Helping SMEs get capital from New Zealand to New York

You don’t build a FinTech in New Zealand – with a population of five million and just over half a million SMEs – on the scale only in New Zealand.

As Dave Lewis, CEO of Ranqx, told Karen Webster of PYMNTS, the goal was always to go big in an effort to solve what plagues millions of small and medium-sized businesses (SMBs) seeking faster access. capital from banks and other lenders. worldwide.

“We’re just a small country,” he remarked, “and we’ve always looked to the United States”

As he told Webster, the New Zealand-based company dates back to the pre-pandemic era of 2014, when the company saw an opportunity to help democratize finance. They did this for the company’s fifth largest bank, Kiwi Bank – launching Kiwi Fast Capital – early on in the pandemic.

“It’s a weird time to throw something,” Lewis said, only a little wryly. Now Ranqx has crossed the Rubicon, announcing last month that it has officially launched operations in North America.

See also: Ranqx small business lending platform launched in North America

The mecanic

In terms of mechanics, the company’s platform speeds up and accelerates banks’ existing credit and underwriting processes, without changing underwriting risk parameters or underwriting principles. The platform provides direct loan applications to small businesses, unsecured or secured, and offers instant decision on SME applications.

Banks, he noted, benefit from more accurate decision-making and can benefit from the myriad data points collected by Ranqx (in partnership with Visa), covering years of data, including financial statements. , balance sheets and credit bureau information.

Lewis noted that the platform, in a sense, offers a form of new wine/old bottle combos for potential lenders as they grapple with new business candidates who may have unfamiliar business models or records of thin credit.

“What we do in a two to five minute process is we say, ‘Here’s who this company is, here’s their financial condition and their ability to repay loans,'” he added. “They get the information in a much less confrontational way.”

With at least some statistics that show the success of the model, in New Zealand Lewis provided the details where, with insights based on data in 100 apps, one-third would be an automatic yes, one-third a firm no, and the rest would be sent back for further consideration – and a large majority of them (nearly 80%) would also be approved.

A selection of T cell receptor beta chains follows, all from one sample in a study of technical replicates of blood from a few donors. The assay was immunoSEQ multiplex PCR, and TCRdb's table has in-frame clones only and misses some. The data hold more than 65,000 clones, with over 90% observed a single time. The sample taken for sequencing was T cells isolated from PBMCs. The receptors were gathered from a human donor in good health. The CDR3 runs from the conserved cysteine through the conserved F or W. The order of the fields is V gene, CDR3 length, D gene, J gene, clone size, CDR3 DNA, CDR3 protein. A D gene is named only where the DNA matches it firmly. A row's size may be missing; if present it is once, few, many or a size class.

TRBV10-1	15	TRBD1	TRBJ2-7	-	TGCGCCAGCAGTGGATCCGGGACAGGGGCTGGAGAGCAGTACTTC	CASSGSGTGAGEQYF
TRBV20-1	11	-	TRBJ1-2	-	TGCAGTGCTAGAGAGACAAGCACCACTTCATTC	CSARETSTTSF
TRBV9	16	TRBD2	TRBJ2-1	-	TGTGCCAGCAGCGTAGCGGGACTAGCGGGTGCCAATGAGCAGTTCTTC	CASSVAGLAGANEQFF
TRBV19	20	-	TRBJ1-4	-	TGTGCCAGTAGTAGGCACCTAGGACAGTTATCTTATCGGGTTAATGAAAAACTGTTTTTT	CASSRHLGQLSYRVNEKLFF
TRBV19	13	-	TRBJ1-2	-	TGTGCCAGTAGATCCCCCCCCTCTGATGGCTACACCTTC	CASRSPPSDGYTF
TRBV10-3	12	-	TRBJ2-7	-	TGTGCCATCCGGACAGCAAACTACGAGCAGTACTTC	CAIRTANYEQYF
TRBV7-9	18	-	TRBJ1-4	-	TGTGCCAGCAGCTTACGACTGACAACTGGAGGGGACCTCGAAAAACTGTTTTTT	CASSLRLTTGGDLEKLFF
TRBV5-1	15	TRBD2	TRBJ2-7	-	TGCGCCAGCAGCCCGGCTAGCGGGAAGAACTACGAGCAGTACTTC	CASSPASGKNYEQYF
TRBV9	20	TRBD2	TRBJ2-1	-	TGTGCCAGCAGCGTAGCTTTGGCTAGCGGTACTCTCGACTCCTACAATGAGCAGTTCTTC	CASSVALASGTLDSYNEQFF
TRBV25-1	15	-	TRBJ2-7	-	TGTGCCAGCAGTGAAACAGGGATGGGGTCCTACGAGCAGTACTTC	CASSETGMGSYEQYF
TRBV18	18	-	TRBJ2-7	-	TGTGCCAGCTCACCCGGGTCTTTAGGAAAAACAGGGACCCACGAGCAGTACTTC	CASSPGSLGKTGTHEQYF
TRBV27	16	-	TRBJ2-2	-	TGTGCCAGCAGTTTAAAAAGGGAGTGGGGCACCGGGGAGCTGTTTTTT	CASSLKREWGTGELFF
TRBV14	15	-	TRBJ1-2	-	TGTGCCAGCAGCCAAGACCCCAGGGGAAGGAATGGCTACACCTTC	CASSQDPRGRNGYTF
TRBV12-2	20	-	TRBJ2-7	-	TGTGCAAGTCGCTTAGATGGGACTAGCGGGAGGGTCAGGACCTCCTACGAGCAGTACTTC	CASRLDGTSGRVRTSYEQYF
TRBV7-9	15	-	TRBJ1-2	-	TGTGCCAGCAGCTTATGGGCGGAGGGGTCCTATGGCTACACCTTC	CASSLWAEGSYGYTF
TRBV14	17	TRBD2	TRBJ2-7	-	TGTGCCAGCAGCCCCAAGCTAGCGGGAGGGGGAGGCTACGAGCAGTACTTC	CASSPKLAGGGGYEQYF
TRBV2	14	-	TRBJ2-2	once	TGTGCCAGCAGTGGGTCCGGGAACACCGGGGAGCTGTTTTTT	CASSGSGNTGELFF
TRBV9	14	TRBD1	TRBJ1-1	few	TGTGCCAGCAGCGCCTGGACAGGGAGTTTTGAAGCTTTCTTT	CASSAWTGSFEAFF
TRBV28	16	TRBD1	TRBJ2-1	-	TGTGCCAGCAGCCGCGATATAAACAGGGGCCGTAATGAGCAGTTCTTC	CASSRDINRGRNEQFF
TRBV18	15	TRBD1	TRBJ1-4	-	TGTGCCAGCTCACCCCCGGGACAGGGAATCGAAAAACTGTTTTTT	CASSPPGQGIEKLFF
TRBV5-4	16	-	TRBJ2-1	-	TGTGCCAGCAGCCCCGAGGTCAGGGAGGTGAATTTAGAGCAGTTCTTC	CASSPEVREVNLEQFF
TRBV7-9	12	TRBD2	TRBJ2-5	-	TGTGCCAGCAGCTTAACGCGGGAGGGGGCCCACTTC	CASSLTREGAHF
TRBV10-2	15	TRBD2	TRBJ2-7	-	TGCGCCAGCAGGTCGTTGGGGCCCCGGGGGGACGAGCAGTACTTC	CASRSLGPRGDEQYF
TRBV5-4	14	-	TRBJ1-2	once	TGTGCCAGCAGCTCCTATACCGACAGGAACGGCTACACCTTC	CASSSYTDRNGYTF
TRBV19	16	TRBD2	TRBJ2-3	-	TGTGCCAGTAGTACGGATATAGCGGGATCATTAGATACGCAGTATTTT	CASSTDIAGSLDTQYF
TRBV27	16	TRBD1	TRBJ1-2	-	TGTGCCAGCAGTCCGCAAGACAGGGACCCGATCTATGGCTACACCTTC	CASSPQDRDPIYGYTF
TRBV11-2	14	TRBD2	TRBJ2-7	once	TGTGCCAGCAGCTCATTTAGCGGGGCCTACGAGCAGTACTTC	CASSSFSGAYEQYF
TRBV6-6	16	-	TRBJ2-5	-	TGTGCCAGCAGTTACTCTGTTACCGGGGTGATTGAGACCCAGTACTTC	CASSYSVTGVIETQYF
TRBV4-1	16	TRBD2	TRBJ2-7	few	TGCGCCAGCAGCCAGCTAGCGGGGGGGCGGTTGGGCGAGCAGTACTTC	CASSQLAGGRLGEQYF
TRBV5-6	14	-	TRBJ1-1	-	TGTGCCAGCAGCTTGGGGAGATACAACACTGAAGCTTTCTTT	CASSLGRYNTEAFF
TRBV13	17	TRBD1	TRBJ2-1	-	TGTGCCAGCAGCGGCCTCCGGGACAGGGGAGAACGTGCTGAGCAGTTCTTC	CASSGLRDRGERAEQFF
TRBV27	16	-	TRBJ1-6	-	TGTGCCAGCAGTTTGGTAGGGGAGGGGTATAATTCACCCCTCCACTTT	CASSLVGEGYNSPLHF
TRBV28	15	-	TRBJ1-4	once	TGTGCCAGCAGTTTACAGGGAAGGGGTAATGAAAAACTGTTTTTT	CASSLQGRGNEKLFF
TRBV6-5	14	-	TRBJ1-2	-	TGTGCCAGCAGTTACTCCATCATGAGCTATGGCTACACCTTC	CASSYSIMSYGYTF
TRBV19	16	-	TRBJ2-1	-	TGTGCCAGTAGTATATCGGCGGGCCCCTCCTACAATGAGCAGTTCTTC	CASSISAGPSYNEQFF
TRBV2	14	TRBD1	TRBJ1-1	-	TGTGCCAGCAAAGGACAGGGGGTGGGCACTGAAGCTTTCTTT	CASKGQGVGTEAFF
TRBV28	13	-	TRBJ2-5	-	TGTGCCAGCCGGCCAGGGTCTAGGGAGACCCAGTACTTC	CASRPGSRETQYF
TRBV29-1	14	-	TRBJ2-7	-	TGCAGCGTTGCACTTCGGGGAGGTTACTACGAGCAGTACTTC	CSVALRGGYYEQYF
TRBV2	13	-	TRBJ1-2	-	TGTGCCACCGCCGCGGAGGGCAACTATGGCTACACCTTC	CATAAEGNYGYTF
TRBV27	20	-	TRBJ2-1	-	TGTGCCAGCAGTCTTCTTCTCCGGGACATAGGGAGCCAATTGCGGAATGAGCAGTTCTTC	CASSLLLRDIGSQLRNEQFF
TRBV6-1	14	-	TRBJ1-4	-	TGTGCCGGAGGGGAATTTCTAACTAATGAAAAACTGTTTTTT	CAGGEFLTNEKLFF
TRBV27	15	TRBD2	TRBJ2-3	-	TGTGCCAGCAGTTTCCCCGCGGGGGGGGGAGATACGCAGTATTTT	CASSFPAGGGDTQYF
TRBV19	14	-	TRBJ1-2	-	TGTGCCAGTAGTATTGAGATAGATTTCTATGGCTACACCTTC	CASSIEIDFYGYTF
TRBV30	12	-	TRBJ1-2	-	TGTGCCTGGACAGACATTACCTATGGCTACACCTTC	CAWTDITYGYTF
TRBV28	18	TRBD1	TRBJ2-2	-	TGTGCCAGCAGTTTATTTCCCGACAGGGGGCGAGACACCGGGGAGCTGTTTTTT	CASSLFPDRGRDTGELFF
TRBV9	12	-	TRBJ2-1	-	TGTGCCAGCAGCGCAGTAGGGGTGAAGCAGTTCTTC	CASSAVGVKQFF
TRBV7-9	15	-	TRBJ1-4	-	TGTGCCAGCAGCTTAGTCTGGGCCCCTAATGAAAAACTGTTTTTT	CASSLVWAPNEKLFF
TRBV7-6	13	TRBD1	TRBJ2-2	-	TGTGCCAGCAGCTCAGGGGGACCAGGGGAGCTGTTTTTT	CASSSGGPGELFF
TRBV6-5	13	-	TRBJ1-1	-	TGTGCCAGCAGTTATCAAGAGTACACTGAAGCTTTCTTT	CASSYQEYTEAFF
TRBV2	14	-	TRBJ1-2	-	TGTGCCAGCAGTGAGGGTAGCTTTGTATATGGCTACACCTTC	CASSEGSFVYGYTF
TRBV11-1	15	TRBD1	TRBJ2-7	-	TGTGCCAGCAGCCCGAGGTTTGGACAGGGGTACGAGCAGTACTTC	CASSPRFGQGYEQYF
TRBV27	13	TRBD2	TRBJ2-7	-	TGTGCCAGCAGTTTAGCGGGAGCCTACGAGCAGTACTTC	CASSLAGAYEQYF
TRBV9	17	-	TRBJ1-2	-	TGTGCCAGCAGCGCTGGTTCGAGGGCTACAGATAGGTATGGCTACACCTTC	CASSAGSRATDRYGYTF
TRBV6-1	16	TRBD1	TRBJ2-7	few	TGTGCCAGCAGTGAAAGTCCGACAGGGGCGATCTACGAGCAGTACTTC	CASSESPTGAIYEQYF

The platform also enables real-time monitoring of performance over the life of loans, which can help foster conversations between banks and SMEs to sort things out before delinquencies become unmanageable.

The data-rich environment helps banks answer some age-old questions: Whose loans are they and when will they be repaid? Along the way, with much of the data collection automated, banks themselves can save the thousands of dollars — up to $4,000 — it can cost to originate loans.

If the loan isn’t approved, Lewis said, well, that’s a huge sunk cost that ripples through the bank’s entire business. As a result, many megabanks push anything “less” than a $500,000 loan into their retail banking system, sending applicants to a branch to begin the traditional paper-laden process.

An expandable model

The Ranqx model is in stark contrast to traditional channels, where banks take days, weeks, and even months to onboard businesses and disburse loans. He compared the model to Blend, which has been busy digitizing the mortgage process.

Time is running out, of course, for SMEs – many of which are e-commerce businesses and other businesses seeking loans in the range of $10,000 to $500,000. The platform is also scalable to other stakeholders in the financial services ecosystem, such as merchant payment provider and even physical services and trading businesses.

Related: Why integrated finance has the potential to reshape B2B payments

This means the tap is turning on a bit for lenders and businesses looking for loans, where many loans made through the platform average between $25,000 and $35,000. This money can be used by the SME to buy inventory or hire additional staff – and by extension, keep the US economy running.

“It’s possible to expand your loan portfolio to the smallest segment of the market because you can do it efficiently,” he said.

Some market differences

There are at least some differences between the New Zealand and US markets, Lewis noted. For one thing, an overwhelming majority of SMEs in New Zealand use cloud-based accounting software, and there is strong federal register data. However, in the United States, there is much more disparity in data quality and sources.

To that end, Ranqx has worked with partners, including Visa, to have everything from tax data to accounting data to bridge these disparities and create a data ecosystem. Without these collaborative efforts, he said, banks and credit unions — which are data-swamped — struggle to orchestrate that information into a meaningful workflow.

“We’re sitting in the cloud and we can say, ‘Look, you don’t have to fix everything in-house to be able to deliver a smoother customer experience here.’ We can take care of the data, we can do it on your brand,” he said, respecting the internal policies and risk dashboards of banks – across the country and without the friction of retail banks. Banks effectively find themselves competing with FinTechs on digital services and access to capital.

Looking ahead, the opportunity for green space creation is significant for banks and SMEs navigating what appears to be a challenging and recessive environment.

“Everyone has to work together to figure this out,” he said — and using the platform and data points can help smaller businesses not just survive, but thrive.

As Lewis told Webster, “Every big business started out as a small business.”

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